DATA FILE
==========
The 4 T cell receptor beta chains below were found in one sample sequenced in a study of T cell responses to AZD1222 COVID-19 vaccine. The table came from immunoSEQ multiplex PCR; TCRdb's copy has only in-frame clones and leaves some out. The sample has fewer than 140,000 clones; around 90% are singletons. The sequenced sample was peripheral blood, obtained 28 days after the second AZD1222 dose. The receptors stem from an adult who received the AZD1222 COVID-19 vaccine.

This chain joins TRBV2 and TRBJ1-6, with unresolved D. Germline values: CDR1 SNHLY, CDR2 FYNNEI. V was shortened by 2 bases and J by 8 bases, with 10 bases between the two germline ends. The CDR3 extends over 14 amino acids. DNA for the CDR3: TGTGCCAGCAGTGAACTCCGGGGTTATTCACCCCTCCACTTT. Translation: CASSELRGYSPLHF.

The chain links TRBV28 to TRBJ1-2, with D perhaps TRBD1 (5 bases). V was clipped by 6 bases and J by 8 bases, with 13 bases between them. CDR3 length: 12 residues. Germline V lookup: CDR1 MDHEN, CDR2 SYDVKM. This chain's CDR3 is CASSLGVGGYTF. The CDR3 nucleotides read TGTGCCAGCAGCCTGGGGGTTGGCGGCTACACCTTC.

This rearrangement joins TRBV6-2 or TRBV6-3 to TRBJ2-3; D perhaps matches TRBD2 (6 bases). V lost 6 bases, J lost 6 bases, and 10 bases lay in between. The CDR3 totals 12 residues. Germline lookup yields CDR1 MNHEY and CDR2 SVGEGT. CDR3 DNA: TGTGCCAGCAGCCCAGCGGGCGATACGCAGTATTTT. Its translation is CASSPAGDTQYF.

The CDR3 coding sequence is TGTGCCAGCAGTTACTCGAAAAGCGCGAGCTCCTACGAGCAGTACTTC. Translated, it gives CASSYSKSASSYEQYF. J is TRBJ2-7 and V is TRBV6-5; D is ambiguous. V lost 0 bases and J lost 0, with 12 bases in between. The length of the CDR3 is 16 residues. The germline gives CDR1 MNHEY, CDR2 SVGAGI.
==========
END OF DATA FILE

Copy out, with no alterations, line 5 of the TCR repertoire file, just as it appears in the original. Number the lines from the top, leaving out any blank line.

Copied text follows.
The CDR3 coding sequence is TGTGCCAGCAGTTACTCGAAAAGCGCGAGCTCCTACGAGCAGTACTTC. Translated, it gives CASSYSKSASSYEQYF. J is TRBJ2-7 and V is TRBV6-5; D is ambiguous. V lost 0 bases and J lost 0, with 12 bases in between. The length of the CDR3 is 16 residues. The germline gives CDR1 MNHEY, CDR2 SVGAGI.